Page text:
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Where There Is a Metaphor

by Joy Cagil

A metaphor is a figure of speech that describes one thing, concept, or action in terms of another one. A metaphor interacts with language intimately, creating relationships between things and ideas not recognized before. When a metaphor is the exact opposite of what it describes, it is called a collusion or a collision.

Although a metaphor is quite like a simile, it does not use words of resemblance such as "like" or "as" when it describes something.

Metaphors are either plain or implied. “A whirlwind of ideas” is a plain metaphor. “The numbers rained on him,” “His smile sinned when he looked at her,” and “Jane knifed my wound” are implied metaphors. Implied metaphors are cherished by poets and writers more than the plain ones. Since they are usually made with verbs, they bring life and excitement to an expression. Yet, plain or implied, all metaphors can be overused or abused like other good things.

At the beginning, when I tried to write poetry, I had a run-in with metaphors, only because I loved metaphors a lot. I thought they worked wonders, and since I believed metaphors were my strength, I used them too often and too indiscriminately.

Imagine a Christmas tree with decorations building up to a single shining star, which has a beautiful meaning in its fundamental nature. Well, my Christmas tree had many stars all around it with all of them fighting with that star on top for brightness, so much so that my poems became disorientated in a traffic jam of metaphors.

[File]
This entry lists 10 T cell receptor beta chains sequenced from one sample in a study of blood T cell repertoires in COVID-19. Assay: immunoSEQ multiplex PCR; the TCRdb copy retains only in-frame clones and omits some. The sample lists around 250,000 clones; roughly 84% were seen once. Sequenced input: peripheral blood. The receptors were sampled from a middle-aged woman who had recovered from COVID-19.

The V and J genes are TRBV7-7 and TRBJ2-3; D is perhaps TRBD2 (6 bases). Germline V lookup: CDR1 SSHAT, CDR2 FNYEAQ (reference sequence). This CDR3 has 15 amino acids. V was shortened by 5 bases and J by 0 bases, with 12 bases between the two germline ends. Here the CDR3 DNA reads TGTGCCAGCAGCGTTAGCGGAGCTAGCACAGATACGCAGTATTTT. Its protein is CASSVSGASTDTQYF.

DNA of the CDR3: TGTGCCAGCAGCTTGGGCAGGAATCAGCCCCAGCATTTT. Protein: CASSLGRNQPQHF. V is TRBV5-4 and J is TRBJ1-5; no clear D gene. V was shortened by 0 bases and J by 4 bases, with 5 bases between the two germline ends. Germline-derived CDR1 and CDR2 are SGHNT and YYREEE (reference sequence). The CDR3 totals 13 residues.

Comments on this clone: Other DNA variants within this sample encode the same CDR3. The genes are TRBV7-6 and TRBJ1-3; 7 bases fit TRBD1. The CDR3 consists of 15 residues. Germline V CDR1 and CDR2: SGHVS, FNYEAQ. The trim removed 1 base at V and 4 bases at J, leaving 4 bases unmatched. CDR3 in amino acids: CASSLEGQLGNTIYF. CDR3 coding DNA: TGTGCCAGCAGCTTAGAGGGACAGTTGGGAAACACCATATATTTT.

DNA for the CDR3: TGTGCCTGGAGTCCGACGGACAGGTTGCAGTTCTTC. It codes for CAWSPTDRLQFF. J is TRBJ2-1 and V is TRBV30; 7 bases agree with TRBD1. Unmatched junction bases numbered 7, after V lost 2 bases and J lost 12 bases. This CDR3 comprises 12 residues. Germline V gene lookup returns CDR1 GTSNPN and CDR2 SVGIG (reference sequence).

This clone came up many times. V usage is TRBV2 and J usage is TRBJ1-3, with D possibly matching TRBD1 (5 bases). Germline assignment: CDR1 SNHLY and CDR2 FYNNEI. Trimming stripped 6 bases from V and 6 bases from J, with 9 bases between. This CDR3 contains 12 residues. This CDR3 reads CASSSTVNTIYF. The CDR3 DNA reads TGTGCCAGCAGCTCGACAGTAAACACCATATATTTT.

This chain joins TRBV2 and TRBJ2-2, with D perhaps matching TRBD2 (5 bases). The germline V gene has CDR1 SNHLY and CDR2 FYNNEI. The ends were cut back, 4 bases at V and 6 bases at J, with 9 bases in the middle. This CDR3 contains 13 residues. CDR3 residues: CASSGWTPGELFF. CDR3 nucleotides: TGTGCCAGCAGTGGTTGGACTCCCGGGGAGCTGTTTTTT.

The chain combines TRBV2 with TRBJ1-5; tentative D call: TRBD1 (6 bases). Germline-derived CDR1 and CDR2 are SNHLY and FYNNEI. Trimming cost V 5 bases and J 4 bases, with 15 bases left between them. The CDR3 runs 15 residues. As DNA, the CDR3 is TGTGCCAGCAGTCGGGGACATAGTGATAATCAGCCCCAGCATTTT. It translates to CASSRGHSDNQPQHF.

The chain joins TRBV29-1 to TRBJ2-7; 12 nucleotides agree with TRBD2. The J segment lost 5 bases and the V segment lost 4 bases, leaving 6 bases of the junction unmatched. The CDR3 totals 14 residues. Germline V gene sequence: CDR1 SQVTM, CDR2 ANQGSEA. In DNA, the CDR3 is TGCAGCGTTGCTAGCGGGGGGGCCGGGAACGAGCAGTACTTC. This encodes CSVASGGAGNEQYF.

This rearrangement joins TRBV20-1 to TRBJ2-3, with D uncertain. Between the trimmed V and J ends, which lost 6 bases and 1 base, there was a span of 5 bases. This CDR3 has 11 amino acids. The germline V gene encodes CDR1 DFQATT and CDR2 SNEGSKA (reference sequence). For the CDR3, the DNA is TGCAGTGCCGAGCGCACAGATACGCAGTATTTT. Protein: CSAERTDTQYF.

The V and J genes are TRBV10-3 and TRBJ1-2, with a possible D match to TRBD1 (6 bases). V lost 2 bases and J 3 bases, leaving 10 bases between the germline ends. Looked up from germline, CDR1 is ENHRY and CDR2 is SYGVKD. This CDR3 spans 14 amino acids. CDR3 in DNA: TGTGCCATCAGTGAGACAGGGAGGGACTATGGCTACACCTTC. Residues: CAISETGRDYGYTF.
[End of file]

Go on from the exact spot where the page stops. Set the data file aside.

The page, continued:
I stopped my romp with metaphors when a wonderful teacher pointed out to me, ever so gently, what I had been doing. I will forever be grateful to her as long as I use metaphors. She told me to use one master metaphor, and if I felt like adding extras, I should make the additional metaphors work under that one master.

Now, I go with her formula especially in a short poems; one central metaphor with all the other less significant ones building up to it. In other words, for each Christmas tree there needs be only one very bright star on top.

With a metaphor one can express an idea more pointedly and more delicately than one can express by using a roomful of adjectives and adverbs. For example, an amateur could be saying this:

“When he moved the position of his cap, it was visible that his head was covered by white hair, which was holy, sacred, saintly, distinct, untainted, not dirtied, much adored, spiritually aristocratic, and shining brightly with a circular light.”

Here is how a great poet has said it with a metaphor so eloquently.

“And white the unpigmented
Halo of his hair
When he shifted his cap:”
from Night Game by Robert Pinsky

Let us look at the word metaphor. Meta means across, phor means carry something like a ferry. So, a metaphor must “carry across” a meaning by using a physical image which stands for an abstract thought.

The poet Jane Yolen--in an interview--said:

"In Greece the word metafora is a kind of moving van and so as you drive around, you see trucks with METAFORA on the side. They are shifting a lot of stuff under the watchful eye of the stone-draped ladies of the Parthenon. There's a poem there."

Jane Yolen was so right. Where there is a good metaphor that is wisely used, there is a poem there.

Joy Cagil is an author on http://www.Writing.Com/ which is a site for Poetry. Her portfolio can be found at http://www.Writing.Com/authors/joycag

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